11. El Al Boeing 747-200B 4X-AXB is seen before the days when tanks would patrol the perimeter road whenever El Al had movements. 4X-AXB would be scrapped in Tel Aviv in 2001.
12. British Airways Tristar 1 N323EA was leased from Eastern Airlines. She last served with Air Atlanta as TF-ABP and was later stored at Bruntingthorpe in 1996. She was taken apart in 2002 and the fuselage was taken to Pinewood Studios for use in a film in March 2002 and one month later was scrapped.
13. Royal Nepal Airlines' Boeing 727-1FB 9N-ABD parked outside the TBJ base at British Airways. I'm not sure if this was a state or a maintenance visit, but it was certainly an unusual sight to see. The aircraft was named Yeti and was scrapped in Hamburg during October 1993.
14. An unknown TAP Boeing 707-300 landing on 09L.
15. 9G-ACN was a Boeing 707-100 owned by Transasian and leased to Sudan Airways via Air Malta. This aircraft has had a complicated history of leases but ended up at AMARG at Davis Monthan AFB, AZ, as N62TA and was later sold and moved to the National Aircraft scrapyard in 2001, where presumably she was scrapped.
16. Tarom Tu-154B-1 YR-TPH was written-off a year after this photo was taken when it crashed into the sea on approach to Nouadhibou in Mauritania. On a missed approach on 7 August 1980, it hit the water 300 metres short of the runway and amazingly there was only a single fatality from the 168 people on board.
17. TAP Boeing 707-300 started out life as a BCAL machine registered G-AVKA before being sold to TAP as CS-TBH. It then went to the USA and all around Africa as a freighter and was last noted with Kinshasa Airways as 9Q-CKS when it was then stored at Sharjah for a long period of time. It was then flown to Luansa in Angola and its fate is currently unknown.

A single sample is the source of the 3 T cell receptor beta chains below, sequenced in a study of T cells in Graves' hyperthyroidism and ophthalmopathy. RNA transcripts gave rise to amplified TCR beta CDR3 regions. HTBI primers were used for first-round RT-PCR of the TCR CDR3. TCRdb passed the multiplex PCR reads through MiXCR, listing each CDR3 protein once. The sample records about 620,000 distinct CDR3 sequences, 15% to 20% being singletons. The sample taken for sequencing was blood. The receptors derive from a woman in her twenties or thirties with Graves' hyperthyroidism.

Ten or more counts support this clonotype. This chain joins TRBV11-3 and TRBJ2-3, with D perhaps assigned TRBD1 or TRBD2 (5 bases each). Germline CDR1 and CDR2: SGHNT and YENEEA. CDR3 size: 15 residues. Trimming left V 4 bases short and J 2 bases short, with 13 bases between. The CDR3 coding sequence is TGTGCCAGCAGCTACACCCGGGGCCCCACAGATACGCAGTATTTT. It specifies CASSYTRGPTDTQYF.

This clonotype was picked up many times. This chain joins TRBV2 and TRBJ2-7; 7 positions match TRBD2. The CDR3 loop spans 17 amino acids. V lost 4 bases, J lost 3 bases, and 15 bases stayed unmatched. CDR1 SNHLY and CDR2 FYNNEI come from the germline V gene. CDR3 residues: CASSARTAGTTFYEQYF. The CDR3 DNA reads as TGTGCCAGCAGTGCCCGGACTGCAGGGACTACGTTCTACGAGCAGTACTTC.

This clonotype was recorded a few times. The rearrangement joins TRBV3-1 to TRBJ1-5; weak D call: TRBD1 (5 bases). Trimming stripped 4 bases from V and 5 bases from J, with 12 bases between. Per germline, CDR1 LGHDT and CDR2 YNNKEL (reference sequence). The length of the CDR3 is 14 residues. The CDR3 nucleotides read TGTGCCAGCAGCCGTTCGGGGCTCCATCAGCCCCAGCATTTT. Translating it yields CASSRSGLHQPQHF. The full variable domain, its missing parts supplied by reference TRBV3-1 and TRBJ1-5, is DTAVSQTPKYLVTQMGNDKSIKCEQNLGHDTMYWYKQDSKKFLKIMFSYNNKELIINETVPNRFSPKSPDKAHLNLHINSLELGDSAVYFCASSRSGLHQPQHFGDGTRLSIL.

18. Iberia DC-8-63 EC-BMY went to Aviaco later and ended up in the USA as a freighter, this time with Rich International as N4935C, before being scrapped at Opa Locka, FL, during 2002/2003.
19. National Airlines DC-10s were daily visitors. We always commented on how National DC-10s would take up every inch of the runway on departure. Looking back, maybe this was their early adoption of fuel saving measures by using minimum take-off power? N81NA, a DC-10-30, was a nomad and worked with Pan Am and other airlines before ending her days with Ghana Airways as 9G-AND. Ghana Airways was banned and grounded in the USA during 2004 and this airframe was ferried to Pinal Airpark, AZ the same year, before being broken up and scrapped in 2007.
20. SAS DC-9-41 LN-RLP is seen here in an experimental silver colour scheme as a weight saving measure. It was delivered new to SAS in February 1979 so was less than two months old in this photo. It was painted into the more familiar white colours ion 1982, and, in 1986, was sold to leasing company Air 41 and immediately leased back to SAS who continued to use it until 2001. When the aircraft was returned to Air 41 registration N78XS was allocated ahead of being flown to Roswell, NM, for storage, eventually being scrapped in 2006.